Antifungal susceptibility assay of the biofilm

The antifungal susceptibility assay of the biofilm was performed as described by BRILHANTE et al. (2016b), with modifications. For this test, 29 isolates (Candida spp., C. neoformans and R. rubra) were analyzed. Biofilm was formed as described above. After biofilm maturation, the drugs diluted in RPMI were added. Antifungal drugs were tested at concentrations of 2-32 μg/mL for AMB and 8-128 μg/mL for ITC. For each tested strain, drug-free wells (growth control) and yeast-free wells (sterility control) were included. After the incubation period (48 h), the culture medium was removed and the wells were washed twice with PBS-Tween 20. Finally, biofilm metabolic activity was quantified using the tetrazolium salt reduction test 2,3-bis (2-methoxy-4-nitro-5-sulfophenyl)-2H-tetrazolium-5-carboxanilide (XTT; Sigma Chemical Co., USA). Aliquots of 100 μL of XTT-menadione solution [0.5 mg/L XTT and 1 μM of menadione (Sigma Chemical Co., USA)], prepared in PBS and filtered through a 0.22 μM membrane were incubated in the dark, at 37 °C, for 3 hours. After the incubation period, the XTT solution was transferred to the wells of a new plate, followed by spectrophotometric reading at 492 nm. The sessile minimum inhibitory concentration (SMIC) against mature biofilms was determined as the minimum concentration capable of reducing 50% (SMIC50) and 90% (SMIC90) of the biofilm metabolic activity, when compared to the drug-free growth control of the respective strain). Subsequently, biofilm biomass was spectrophotometrically quantified by the crystal violet staining technique, as described above. The assay was performed in triplicate.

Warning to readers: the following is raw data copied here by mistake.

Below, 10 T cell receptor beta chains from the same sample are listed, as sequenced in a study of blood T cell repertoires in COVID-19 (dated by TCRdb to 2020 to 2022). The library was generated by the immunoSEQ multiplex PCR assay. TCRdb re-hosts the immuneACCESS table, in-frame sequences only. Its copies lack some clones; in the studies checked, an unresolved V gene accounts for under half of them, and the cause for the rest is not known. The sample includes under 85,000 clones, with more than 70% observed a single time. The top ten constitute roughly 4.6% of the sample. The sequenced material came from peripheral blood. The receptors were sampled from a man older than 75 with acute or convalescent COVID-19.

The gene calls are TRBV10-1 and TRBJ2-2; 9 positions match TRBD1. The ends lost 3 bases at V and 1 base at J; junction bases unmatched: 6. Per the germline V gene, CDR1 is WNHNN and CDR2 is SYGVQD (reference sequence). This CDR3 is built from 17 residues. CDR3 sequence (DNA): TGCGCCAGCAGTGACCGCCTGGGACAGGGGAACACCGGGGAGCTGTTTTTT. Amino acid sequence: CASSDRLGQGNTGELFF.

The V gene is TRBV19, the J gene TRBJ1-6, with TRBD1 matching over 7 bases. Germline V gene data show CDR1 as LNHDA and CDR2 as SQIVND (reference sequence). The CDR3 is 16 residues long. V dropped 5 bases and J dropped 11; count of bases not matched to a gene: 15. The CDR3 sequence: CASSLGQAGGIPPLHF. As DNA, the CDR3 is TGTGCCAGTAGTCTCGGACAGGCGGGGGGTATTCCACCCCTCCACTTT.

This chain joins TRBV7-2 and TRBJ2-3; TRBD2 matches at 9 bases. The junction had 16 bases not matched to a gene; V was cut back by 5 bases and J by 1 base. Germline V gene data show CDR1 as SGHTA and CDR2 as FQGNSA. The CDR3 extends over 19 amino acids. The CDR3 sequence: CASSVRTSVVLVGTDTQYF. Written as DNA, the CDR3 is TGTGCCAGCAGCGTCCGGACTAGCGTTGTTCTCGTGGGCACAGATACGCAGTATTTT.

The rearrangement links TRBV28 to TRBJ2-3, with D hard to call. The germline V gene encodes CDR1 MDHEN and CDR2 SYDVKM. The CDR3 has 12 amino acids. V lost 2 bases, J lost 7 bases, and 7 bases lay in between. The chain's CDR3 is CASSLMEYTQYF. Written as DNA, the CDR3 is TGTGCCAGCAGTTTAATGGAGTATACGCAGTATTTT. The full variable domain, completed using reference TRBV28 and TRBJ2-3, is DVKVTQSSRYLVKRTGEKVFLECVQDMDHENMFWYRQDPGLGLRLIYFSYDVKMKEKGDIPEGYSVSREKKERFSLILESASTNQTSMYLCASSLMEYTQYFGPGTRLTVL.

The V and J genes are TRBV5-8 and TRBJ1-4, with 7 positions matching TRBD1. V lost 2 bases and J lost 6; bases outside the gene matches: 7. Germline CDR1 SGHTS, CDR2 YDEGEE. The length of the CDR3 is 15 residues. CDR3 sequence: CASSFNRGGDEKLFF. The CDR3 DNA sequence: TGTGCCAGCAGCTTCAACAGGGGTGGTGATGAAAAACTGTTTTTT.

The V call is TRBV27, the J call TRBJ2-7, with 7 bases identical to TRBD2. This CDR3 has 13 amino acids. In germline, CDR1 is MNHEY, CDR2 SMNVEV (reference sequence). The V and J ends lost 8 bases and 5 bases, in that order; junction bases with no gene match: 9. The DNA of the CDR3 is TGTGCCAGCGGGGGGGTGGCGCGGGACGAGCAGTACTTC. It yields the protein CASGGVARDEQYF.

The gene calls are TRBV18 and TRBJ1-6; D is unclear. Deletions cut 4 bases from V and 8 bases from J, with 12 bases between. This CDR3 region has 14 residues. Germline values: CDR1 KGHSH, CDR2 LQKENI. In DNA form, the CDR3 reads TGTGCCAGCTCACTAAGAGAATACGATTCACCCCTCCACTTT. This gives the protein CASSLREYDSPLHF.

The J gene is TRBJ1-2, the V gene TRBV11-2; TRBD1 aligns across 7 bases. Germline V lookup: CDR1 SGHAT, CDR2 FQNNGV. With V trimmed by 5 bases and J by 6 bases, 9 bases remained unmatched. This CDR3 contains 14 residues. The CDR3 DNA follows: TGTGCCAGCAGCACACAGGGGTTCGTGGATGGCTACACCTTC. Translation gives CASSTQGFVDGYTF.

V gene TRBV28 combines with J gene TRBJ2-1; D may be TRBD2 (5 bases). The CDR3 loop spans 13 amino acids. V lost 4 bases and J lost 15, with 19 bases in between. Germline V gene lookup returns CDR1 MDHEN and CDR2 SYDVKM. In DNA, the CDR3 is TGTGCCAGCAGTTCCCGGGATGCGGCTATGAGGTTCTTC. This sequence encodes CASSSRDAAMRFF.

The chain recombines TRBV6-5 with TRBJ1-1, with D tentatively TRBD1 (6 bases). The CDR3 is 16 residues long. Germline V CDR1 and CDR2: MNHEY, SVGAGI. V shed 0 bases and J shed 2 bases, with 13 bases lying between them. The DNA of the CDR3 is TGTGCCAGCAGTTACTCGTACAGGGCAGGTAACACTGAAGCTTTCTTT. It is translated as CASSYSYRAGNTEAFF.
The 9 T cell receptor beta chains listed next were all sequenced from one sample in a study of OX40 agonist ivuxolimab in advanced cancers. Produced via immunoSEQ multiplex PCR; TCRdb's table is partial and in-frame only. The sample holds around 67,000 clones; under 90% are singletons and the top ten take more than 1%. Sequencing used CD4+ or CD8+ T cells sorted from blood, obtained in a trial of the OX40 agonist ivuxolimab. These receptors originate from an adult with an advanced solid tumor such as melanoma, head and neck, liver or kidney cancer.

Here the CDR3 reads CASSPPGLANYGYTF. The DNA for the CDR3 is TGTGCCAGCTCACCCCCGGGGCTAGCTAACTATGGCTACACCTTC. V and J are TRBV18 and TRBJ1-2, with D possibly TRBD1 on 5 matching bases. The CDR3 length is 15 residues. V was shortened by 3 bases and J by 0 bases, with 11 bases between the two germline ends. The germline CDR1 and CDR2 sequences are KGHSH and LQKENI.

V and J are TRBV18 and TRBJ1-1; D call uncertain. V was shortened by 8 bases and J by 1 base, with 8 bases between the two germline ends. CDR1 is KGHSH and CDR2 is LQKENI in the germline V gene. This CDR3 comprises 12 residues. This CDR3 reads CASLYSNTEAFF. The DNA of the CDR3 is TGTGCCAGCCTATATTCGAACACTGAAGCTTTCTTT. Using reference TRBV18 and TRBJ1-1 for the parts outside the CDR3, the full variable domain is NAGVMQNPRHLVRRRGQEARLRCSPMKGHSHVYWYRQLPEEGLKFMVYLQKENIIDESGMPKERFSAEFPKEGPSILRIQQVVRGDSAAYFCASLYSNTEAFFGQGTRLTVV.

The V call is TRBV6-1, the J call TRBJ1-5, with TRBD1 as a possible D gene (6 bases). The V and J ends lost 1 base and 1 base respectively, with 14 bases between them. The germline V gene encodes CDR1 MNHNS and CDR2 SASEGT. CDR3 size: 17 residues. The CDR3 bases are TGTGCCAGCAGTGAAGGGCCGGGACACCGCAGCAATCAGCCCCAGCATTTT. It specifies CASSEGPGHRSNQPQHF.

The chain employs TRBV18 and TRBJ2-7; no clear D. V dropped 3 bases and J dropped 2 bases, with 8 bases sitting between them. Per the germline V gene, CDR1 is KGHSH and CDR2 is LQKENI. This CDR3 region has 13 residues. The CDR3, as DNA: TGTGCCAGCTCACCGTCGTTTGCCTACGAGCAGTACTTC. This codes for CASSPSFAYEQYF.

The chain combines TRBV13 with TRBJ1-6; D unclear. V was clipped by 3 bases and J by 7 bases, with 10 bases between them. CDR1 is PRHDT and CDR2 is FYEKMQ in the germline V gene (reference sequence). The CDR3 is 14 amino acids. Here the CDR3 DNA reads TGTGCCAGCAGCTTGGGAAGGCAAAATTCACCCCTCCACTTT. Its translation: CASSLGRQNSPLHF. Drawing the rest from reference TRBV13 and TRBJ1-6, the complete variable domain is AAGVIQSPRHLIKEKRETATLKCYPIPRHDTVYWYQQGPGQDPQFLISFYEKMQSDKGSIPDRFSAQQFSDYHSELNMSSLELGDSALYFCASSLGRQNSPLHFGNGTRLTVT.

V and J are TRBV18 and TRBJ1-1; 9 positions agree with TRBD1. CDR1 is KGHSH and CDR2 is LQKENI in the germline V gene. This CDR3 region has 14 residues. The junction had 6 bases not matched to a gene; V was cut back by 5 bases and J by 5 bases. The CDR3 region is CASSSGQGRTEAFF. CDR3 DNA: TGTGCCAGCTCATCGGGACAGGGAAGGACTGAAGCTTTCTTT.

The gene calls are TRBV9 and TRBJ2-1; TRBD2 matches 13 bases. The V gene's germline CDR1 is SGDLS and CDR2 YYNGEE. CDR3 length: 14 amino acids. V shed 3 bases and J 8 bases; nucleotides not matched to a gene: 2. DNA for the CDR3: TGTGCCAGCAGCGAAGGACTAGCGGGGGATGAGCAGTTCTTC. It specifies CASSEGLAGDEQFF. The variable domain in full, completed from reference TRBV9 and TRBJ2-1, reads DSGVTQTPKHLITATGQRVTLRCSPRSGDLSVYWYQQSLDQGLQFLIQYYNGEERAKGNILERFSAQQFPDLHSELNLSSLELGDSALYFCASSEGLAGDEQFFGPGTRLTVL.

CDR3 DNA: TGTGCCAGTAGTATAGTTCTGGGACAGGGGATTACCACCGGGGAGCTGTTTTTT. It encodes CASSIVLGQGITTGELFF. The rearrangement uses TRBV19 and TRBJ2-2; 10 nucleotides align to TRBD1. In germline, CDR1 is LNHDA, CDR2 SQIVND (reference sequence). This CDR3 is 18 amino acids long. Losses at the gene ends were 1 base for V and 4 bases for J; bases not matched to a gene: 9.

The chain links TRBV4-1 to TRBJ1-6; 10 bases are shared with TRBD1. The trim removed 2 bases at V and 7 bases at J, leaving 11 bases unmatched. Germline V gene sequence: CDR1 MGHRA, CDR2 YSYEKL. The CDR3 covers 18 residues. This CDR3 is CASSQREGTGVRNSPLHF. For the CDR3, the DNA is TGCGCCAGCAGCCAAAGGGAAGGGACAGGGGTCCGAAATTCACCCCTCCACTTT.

C. famata pathogenesis against Caenorhabditis elegans

The test was performed according to the protocol established by BRILHANTE et al. (2016b), with modifications. C. famata was the only species included in this assay, as it presented a more representative number of isolates (n=13). Thus, strains of C. famata and L4 stage nematodes were used in this experiment. The nematodes were previously cultured in nematode growth medium (NGM) containing Escherichia coli OP50 as a food source. Yeast strains were grown on BHI agar (Brain Heart Infusion - Himedia®) medium supplemented with 100 μg/mL of ciprofloxacin, at 35 °C, for up to 72 hours. C. albicans ATCC 10231 was used as a positive pathogenicity control. E. coli OP50 strain was also previously cultured on BHI agar without ciprofloxacin at 30 °C, for 24 hours, and used as a negative pathogenicity control. Subsequently, the nematodes were washed from the plates containing NGM with M9 buffer and transferred to the plates containing the microorganisms. The plates were kept in an incubator at 25 ºC for 2 hours, for the nematodes to feed on the microorganisms. After incubation, three consecutive nematode washes were performed to remove the microorganisms adhered to the worm cuticle. Approximately 50 nematodes were transferred to 6-well cell culture plates containing 1.5 mL of liquid medium composed of M9 (79%), BHI broth (20%), 100 μg/mL cholesterol in ethanol and 100 μg/mL of ciprofloxacin. Plates were then incubated at 25 °C and nematode viability was analyzed after 0, 24, 48, 72 and 96 hours. Thus, animals that had fungal structures growing outwards from the worm pseudocoelom and/or those that did not respond to mechanical stimuli were considered dead. Each nematode considered dead was removed from the well throughout the experiment. At the end of the period, a survival curve was established.